“Loyalist Trails” 2017-15: April 9, 2017
In this issue:
– 2017 UELAC Conference: Discover Your Roots
– Unpacking a 1784 Land Grant (Part Three): The Tangled Story of Titus Finch, by Stephen Davidson
– Reader’s Contributions Appreciated
– Remembering the Loyalists of Queens County, Nova Scotia
– Atlantic Loyalist Connections: Silas Deane: A Secret Agent in France
– JAR: The Prowess of American Riflemen: a Mystery Now Solved
– The Loyalist Gazette: Spring 2017 Issue
– Ben Franklin’s World: Alan Taylor, American Revolutions: A Continental History
– “Branching Out”: Histories of Branches of UELAC Updated
– Where in the World?
– Region and Branch Bits
– From the Twittersphere and Beyond
– Last Post: Evelyn (Powell) Denton, UE
June 22-25, 2017; London, Ontario
Hosted by: London & Western Ontario Branch and Grand River Branch
© Stephen Davidson, UE
In “unpacking” the stories of the men who received land grants along New Brunswick’s Nashwaak River in 1784, the most difficult task has been to untangle the knots of biographical errors surrounding Titus Finch. As stories of his experiences in the Prince of Wales American Regiment (PWAR), a refugee settler and a Baptist minister in Upper Canada were retold over the centuries, all manner of false assumptions, incorrect timelines, and claims of nationality entered his biography. It’s time that a framework for Titus Finch’s life be reconstructed.
Rather than beginning with his pastoral work in Ontario’s Norfolk County, one should step back to 1783 when Titus Finch was part of the Fall Fleet – an armada of thirteen ships carrying over 3,000 loyalist soldiers and their families from New York City to the mouth of the St. John River. Finch was a passenger aboard either the Montague or Elizabeth, the two ships that transported Lyman’s Light Infantry Company in the PWAR. (Only the lists of African passengers for these ships survive to this day in the Book of Negroes.) By October, Finch and his wife had pitched an army tent as their only shelter for their first winter in Nova Scotia’s Sunbury County – a portion of land which would – within a year’s time – be included in the new province of New Brunswick.
The first primary source to carry Titus Finch’s name was a document issued by John Parr, the governor of Nova Scotia on February 17, 1784.* It gave notice that land along the Nashwaak River (oppostie modern day Fredericton) was being granted to 39 members of the PWAR. Titus Finch received a total of 150 acres – 100 because he was a private and 50 more because he was married. Finch’s wife was Nancy Anne Clark. Together the couple would eventually have eight children. The birthdate of their first child, Thomas, on August 13, 1784 is enlightening.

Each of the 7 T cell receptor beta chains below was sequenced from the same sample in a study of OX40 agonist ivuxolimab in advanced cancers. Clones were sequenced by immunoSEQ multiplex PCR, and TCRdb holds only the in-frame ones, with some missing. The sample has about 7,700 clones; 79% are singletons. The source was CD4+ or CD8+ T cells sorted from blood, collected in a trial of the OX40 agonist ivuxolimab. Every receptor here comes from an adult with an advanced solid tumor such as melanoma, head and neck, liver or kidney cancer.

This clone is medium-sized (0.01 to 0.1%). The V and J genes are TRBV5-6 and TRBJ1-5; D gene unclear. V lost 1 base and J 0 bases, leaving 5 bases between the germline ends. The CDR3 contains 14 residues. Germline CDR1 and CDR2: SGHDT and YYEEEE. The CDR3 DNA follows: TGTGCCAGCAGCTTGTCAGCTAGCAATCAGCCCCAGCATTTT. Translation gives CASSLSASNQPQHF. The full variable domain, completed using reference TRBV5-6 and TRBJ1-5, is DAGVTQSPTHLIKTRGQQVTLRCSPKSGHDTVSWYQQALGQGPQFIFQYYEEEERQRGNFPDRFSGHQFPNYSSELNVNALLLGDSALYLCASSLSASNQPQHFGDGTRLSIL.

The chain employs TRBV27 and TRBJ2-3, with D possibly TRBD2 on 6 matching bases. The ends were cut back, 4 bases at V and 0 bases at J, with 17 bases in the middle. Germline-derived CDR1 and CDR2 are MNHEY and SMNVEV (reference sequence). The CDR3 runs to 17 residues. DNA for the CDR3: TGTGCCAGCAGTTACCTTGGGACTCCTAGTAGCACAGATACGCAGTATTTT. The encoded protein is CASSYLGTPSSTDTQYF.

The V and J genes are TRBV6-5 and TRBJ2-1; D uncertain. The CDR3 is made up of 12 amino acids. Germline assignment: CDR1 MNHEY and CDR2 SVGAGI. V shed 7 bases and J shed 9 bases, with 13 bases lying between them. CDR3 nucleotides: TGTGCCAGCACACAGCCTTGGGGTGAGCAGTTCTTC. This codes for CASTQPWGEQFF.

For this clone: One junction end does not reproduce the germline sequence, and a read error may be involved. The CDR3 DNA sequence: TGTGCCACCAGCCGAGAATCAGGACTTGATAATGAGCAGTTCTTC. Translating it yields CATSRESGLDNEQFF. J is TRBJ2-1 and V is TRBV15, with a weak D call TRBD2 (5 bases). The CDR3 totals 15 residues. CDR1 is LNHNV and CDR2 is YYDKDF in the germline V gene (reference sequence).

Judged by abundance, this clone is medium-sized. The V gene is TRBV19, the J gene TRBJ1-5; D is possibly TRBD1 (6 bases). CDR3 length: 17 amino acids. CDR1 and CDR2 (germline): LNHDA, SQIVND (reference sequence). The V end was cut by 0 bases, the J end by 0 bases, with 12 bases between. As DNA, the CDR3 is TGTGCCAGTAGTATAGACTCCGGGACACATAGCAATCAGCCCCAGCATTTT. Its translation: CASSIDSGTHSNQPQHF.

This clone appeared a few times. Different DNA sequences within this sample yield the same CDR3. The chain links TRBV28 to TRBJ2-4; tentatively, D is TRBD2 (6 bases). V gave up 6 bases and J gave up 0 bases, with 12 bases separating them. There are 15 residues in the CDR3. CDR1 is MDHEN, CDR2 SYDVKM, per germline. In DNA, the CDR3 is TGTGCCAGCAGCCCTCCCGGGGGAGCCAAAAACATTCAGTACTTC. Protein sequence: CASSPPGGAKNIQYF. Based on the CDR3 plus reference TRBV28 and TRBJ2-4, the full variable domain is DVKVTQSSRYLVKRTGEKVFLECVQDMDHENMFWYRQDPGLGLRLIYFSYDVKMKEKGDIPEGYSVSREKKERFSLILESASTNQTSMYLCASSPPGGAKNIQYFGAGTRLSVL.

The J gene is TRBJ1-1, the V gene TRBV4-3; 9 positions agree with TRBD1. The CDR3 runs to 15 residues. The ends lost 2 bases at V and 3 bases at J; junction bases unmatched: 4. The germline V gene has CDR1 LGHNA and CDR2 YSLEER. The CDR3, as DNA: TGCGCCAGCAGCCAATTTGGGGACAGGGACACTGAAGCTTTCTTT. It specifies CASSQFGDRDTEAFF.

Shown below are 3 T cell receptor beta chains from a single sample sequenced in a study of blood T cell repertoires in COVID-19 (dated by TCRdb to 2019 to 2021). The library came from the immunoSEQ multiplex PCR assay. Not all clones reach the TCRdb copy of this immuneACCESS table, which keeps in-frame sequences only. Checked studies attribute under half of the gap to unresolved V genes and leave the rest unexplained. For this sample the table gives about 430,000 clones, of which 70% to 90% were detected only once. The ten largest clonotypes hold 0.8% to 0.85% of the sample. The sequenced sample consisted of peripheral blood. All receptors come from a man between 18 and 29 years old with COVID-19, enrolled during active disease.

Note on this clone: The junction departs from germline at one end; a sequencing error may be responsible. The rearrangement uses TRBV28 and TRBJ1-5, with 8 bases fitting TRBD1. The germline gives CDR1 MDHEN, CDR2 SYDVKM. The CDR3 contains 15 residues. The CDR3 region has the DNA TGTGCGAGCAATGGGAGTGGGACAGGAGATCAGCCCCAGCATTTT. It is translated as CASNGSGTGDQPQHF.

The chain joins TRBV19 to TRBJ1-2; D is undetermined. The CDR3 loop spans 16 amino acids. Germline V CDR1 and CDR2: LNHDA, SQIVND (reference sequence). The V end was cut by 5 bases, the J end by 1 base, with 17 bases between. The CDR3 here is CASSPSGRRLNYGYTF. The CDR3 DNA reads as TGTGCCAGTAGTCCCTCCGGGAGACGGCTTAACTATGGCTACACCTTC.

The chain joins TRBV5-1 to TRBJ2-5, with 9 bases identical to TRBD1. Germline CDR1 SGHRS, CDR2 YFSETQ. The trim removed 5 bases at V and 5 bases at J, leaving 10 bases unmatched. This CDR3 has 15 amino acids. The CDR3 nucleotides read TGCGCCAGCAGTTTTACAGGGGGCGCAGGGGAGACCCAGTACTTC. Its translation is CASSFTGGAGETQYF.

Titus and Nancy may have met and married during the PWAR’s last posting on New York’s Long Island. Alternately, it was not unusual for loyalist soldiers to marry their childhood sweethearts before refugee evacuation vessels left New York City. Given the proximity of Long Island’s British garrisons to Finch’s hometown of New Haven, Nancy could have been waiting in Connecticut to marry Titus at the end of the war. (At least one historian thinks Nancy may have been a widow.) However it was they met, the Finches were married sometime before the fall of 1783; Nancy was pregnant with their first child in November of that year.
A year after the birth of little Thomas, Finch petitioned for more land, and did so again in 1789. Other children joined the family: William (1787), Jeremiah/Jerry (1791), George (c. 1791), Titus (c. 1793), Nancy (1795) , Rebecca (1797) and Dancy/Prudence (1802).
At some point after settling along the Nashwaak River, Titus Finch came in contact with devoted Protestants. During the American Revolution, many Planter settlers of the lower portion of the St. John River had become followers of Henry Alline, a charismatic itinerant evangelist. The congregations that grew up in the wake of Alline’s preaching were known as the New Lights. Since Alline had not given his followers any clear guidelines for church polity or instruction on sacraments, the New Light congregations were assemblies of re-invigorated Christians rather than the founders of a new denomination.
One such New Light congregation was in Maugerville, just 22 km down river from Titus Finch’s Nashwaak homestead. This church may have been visited by a Baptist preacher as early as 1790. A Black Loyalist named David George based in Shelburne, Nova Scotia visited New Brunswick’s black populations that year. After journeying to Fredericton to get authorization to preach, George then ministered to black communities along the St. John River as he returned to Saint John. If George stopped in Maugerville, this may have been one of the New Light congregation’s first contacts with Baptist teaching.
Some histories of Titus Finch claim that he was a Baptist believer before leaving New Brunswick – or that he was ordained as a Baptist preacher. A brief review of Baptist history in New Brunswick proves the impossibility of these claims.
One of Henry Alline’s followers was a Nova Scotian named Edward Manning. Although he did not embrace Baptist theology until 1798, Manning preached to New Light congregations along the St. John River in 1793. If Titus Finch was influenced by the Nova Scotian’s preaching, it was still too early for him to have become a Baptist. It would not be until five years later that New Brunswick had its first ordained Baptist minister, Joseph Crandall. The first Baptist church in Saint John did not form until 1810.